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BAITA is back and cozier than ever. As temperatures drop, Eataly NYC Flatiron has reopened our popular winter pop-up restaurant on the roof with some delicious additions.

Baita (pronounced “bye-tah”) is the Piemontese word for a small ski lodge in the Italian Alps. Made of wooden walls topped with a stone-slab roof, this cozy dwelling is the ideal place to escape the elements after an exhilarating day in the cold, while enjoying comforting food and drink with the company of loved ones.

Don’t call it a comeback though: "BAITA 2.0" is even better this year with a dine-in log cabin, beef shanks for the table, brand new seasonal drinks, and New York City's first Polenta Bar.

Polenta con Ragu_web

Polenta is a staple of northern Italian cuisine. Derived from the Latin word "puls," or porridge, polenta was an essential part of the peasant or working class diet, as the ingredients were readily available and the dish was satisfying.

Traditionally, boiled polenta is served family-style on a wooden board — exactly how BAITA will be serving it with three options: Polenta con Zucca (Wild Hive and Valsugana polenta with roasted Long Island cheese, pumpkin, thyme, and Parmigiano Reggiano), Polenta con Acciughe (Wild Hive and Valsugana polenta with salted Sicilian anchovies, butter, and sage), and Smacafam! (“The Hunger Killer,” made with Wild Hive and Valsugana polenta with roasted sweet Italian sausage, Cippolini onions, and roasted Cremini mushrooms).

Because of its mountainous terrain, northern Italian cuisine is hearty and warm, with chunky stews made with beef, dishes prepared with rich butter, flavorful cured meats, and delicious raclette, a semi-hard cow’s milk cheese commonly served melted.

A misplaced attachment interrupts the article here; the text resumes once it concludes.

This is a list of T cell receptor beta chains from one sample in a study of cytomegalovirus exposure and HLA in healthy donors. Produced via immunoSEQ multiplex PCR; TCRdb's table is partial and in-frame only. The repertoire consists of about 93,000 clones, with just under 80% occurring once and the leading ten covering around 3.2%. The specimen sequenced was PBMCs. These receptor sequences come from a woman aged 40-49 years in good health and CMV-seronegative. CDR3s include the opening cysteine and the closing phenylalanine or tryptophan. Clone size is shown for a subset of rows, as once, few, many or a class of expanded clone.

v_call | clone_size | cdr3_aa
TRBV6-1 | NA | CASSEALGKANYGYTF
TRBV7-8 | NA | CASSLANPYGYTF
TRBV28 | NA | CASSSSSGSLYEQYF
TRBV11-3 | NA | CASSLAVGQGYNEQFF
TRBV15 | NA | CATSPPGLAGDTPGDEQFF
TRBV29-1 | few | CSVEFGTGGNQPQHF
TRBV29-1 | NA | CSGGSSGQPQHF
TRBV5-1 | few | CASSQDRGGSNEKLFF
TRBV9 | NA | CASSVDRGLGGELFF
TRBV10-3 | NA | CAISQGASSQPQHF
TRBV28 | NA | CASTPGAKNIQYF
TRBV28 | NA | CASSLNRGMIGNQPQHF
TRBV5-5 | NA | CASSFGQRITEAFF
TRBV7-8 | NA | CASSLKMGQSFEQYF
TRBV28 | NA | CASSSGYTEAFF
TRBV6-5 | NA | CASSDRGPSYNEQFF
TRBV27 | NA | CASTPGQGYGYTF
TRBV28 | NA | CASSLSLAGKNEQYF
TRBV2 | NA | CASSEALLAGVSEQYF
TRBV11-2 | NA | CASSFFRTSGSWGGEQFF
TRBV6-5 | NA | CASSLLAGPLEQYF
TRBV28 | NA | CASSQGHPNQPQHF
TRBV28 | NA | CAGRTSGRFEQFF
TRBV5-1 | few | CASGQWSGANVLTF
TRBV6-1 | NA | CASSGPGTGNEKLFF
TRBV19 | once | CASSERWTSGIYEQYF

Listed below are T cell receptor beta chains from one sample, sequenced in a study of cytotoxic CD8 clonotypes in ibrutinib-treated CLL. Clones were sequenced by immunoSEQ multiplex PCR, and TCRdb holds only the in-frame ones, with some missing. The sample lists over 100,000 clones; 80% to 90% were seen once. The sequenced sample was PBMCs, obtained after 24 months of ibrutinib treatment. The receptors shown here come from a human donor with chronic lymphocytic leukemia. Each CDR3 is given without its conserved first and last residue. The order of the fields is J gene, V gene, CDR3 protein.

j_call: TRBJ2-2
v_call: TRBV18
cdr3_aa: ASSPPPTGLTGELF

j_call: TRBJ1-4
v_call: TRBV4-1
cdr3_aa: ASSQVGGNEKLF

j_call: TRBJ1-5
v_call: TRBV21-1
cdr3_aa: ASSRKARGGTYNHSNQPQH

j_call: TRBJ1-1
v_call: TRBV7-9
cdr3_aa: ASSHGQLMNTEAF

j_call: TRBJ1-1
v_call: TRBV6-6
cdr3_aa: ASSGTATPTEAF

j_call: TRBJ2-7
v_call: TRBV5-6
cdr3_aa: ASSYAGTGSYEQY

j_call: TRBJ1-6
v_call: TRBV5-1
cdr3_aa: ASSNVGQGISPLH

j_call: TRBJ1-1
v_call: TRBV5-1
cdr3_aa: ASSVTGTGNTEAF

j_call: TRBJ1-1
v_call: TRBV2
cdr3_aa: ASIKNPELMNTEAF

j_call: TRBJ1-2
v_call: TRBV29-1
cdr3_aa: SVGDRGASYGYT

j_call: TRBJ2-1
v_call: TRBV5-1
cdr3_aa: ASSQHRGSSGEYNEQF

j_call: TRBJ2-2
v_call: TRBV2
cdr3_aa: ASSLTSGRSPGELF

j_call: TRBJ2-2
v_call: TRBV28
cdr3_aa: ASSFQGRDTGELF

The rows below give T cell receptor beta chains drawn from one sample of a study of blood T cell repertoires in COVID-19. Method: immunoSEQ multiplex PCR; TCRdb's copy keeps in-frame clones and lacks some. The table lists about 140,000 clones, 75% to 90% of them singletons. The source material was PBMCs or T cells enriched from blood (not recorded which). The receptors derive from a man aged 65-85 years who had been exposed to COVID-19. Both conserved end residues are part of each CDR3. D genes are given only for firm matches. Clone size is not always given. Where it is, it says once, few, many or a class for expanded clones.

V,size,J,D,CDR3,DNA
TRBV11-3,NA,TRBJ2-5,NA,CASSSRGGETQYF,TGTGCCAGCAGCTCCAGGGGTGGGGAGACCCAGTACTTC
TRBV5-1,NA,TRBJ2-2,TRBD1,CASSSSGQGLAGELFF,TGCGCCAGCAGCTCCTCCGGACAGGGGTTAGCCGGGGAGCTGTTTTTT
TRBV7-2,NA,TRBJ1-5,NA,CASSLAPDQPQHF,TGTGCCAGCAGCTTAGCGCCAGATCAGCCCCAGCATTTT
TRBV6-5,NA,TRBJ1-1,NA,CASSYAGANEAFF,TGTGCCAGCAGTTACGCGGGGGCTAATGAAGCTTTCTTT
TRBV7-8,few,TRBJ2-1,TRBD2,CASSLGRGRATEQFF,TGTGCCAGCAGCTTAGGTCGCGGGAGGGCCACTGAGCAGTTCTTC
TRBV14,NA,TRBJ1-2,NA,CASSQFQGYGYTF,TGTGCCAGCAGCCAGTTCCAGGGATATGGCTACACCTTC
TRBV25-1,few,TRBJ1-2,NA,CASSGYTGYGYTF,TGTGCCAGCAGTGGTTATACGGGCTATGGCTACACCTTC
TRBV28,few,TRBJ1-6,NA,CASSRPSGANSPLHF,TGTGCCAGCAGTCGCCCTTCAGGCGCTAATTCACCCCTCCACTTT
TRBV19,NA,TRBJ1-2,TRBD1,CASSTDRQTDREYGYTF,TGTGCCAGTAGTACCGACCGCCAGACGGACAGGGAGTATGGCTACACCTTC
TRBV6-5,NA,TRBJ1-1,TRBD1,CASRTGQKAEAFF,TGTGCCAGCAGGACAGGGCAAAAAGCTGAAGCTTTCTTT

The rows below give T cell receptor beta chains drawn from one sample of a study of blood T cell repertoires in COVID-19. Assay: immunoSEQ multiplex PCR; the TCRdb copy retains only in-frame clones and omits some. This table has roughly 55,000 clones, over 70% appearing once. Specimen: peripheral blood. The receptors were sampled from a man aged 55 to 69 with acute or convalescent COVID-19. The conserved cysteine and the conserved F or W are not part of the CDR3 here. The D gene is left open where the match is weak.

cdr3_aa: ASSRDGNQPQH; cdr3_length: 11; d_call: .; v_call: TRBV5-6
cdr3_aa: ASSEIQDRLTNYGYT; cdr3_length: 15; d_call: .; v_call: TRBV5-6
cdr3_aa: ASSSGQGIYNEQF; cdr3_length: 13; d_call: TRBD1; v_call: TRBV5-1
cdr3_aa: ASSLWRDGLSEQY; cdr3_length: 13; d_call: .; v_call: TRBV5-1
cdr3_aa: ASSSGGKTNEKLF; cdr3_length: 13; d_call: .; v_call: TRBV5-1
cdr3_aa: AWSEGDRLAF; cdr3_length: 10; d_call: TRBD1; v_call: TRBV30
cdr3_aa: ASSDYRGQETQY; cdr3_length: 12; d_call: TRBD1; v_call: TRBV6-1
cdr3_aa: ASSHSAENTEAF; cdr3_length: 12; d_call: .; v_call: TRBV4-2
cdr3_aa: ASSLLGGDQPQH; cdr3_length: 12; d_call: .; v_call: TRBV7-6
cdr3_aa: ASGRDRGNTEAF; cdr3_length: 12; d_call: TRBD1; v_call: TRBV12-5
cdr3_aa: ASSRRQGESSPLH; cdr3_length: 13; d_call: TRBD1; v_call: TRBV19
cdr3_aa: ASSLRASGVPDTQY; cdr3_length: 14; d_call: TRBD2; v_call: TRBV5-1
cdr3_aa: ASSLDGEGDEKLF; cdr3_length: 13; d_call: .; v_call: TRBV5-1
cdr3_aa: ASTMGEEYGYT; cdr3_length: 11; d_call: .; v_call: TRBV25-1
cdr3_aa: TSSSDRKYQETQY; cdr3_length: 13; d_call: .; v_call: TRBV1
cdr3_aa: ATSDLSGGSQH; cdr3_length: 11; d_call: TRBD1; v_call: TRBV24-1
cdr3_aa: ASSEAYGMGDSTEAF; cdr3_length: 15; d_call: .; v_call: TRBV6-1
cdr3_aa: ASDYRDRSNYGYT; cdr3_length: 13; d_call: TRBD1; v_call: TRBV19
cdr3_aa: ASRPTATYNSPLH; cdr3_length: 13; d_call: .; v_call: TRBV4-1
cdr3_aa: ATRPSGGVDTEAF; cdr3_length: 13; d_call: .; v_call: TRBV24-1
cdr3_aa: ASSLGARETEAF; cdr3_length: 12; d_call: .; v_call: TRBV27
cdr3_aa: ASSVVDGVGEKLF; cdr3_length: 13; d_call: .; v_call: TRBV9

Accordingly, Executive Chef Fitz Tallon’s menu features dishes such as Minestra d’Orzo (pearl barley soup with cabbage, Cannellini beans, and Arcadian Pastures smoked pork broth), Raclette (with three accompaniment options: pickled vegetables, Mountain Sweet Berry Farm’s Nicola potatoes, or cooked & cured ham crusted in rosemary), and Strangolapreti (“Priest Stranglers”: housemade bread and spinach dumplings with butter and sage).

Additionally, BAITA will be introducing a brand new beef shank for the table option with fixings. Intended for groups of 10 or more, each beef shank takes several hours to prepare and comes with three contorni (sides) of roasted winter squash, smashed potatoes, and beer-braised Brussels sprouts. Bonus: if you reserve ahead of time, you can enjoy this in our cabin!


The full drink menu boasts a featured list of 120 wines, homemade vin brulé (mulled wine), four Negroni cocktails, and 12 specialty cocktails including the Tiramisu (Averna, Varnelli coffee, and heavy cream, topped with cocoa dust and a coffee bean), Pumpkin Blaze (Goslings Rum, lemon, and simple syrup, topped off with Dogfish Head Punkin Ale and a cinnamon sugar rim), and Cabin Fever (Vecchia Romagna brandy, honey, lemon, and Nonino amaro, topped with Lurisia Gazzosa soda).

Eataly might have replaced the stone slab and nearby hills of grazing sheep with a retractable glass roof and views of the neighboring Flatiron building, but BAITA’s food and drink will make visitors feel like they’re in the Italian Alps, right in the middle of Manhattan.

BAITA will be open daily from November 3 through April 2017 from 11:30 a.m. to 11 p.m., with kitchen service stopping at 10 p.m. Reservations aren’t necessary but are encouraged.